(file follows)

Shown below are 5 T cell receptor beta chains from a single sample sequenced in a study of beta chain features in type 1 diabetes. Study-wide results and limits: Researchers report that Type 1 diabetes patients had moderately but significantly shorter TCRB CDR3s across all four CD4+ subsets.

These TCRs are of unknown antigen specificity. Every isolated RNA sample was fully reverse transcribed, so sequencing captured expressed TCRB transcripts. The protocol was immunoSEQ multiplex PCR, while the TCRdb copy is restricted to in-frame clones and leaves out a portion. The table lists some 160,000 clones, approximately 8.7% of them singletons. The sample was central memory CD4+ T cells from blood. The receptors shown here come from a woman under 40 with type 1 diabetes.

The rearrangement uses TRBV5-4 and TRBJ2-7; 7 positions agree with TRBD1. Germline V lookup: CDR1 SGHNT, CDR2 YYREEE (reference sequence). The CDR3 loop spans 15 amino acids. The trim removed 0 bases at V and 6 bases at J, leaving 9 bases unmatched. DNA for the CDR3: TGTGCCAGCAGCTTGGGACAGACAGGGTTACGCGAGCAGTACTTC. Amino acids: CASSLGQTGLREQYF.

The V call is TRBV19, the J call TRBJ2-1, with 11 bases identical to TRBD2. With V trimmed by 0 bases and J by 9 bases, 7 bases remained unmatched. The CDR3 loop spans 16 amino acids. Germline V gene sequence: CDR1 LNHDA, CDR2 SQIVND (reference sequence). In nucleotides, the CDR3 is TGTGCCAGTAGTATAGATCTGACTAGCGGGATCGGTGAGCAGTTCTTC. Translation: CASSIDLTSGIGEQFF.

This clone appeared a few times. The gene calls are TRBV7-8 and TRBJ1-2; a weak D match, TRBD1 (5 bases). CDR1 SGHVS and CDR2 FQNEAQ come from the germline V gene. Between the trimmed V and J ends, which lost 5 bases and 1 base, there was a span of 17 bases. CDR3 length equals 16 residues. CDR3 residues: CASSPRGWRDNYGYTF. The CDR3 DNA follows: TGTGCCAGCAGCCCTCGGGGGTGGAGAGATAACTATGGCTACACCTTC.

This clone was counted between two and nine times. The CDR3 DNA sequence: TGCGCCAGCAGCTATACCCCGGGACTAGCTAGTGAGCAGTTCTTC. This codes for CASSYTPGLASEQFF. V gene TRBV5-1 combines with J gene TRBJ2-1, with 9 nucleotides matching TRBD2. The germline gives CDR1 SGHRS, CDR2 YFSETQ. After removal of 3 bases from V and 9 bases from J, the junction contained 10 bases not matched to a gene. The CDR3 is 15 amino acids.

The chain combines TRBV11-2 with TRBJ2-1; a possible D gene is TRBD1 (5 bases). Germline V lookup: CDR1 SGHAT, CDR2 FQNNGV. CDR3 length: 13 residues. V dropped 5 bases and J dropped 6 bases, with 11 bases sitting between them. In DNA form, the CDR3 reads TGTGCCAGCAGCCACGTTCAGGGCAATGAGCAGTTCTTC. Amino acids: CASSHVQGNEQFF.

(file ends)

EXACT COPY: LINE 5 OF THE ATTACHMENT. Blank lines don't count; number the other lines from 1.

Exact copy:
This clone appeared a few times. The gene calls are TRBV7-8 and TRBJ1-2; a weak D match, TRBD1 (5 bases). CDR1 SGHVS and CDR2 FQNEAQ come from the germline V gene. Between the trimmed V and J ends, which lost 5 bases and 1 base, there was a span of 17 bases. CDR3 length equals 16 residues. CDR3 residues: CASSPRGWRDNYGYTF. The CDR3 DNA follows: TGTGCCAGCAGCCCTCGGGGGTGGAGAGATAACTATGGCTACACCTTC.